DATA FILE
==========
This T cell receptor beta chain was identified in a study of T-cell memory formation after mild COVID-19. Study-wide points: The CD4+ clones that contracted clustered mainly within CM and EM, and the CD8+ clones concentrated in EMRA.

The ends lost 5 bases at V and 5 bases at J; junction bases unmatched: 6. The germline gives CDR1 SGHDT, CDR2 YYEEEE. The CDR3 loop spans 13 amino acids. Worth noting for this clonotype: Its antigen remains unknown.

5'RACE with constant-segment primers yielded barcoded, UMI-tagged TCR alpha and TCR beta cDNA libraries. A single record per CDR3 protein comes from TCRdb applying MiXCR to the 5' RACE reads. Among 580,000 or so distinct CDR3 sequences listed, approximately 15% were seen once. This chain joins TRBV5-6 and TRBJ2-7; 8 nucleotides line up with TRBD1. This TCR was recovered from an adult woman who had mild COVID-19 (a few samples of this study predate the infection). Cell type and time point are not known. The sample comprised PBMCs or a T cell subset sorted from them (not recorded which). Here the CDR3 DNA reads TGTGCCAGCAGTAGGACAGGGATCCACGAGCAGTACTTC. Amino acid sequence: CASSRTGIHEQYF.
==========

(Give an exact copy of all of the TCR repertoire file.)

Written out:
This T cell receptor beta chain was identified in a study of T-cell memory formation after mild COVID-19. Study-wide points: The CD4+ clones that contracted clustered mainly within CM and EM, and the CD8+ clones concentrated in EMRA.

The ends lost 5 bases at V and 5 bases at J; junction bases unmatched: 6. The germline gives CDR1 SGHDT, CDR2 YYEEEE. The CDR3 loop spans 13 amino acids. Worth noting for this clonotype: Its antigen remains unknown.

5'RACE with constant-segment primers yielded barcoded, UMI-tagged TCR alpha and TCR beta cDNA libraries. A single record per CDR3 protein comes from TCRdb applying MiXCR to the 5' RACE reads. Among 580,000 or so distinct CDR3 sequences listed, approximately 15% were seen once. This chain joins TRBV5-6 and TRBJ2-7; 8 nucleotides line up with TRBD1. This TCR was recovered from an adult woman who had mild COVID-19 (a few samples of this study predate the infection). Cell type and time point are not known. The sample comprised PBMCs or a T cell subset sorted from them (not recorded which). Here the CDR3 DNA reads TGTGCCAGCAGTAGGACAGGGATCCACGAGCAGTACTTC. Amino acid sequence: CASSRTGIHEQYF.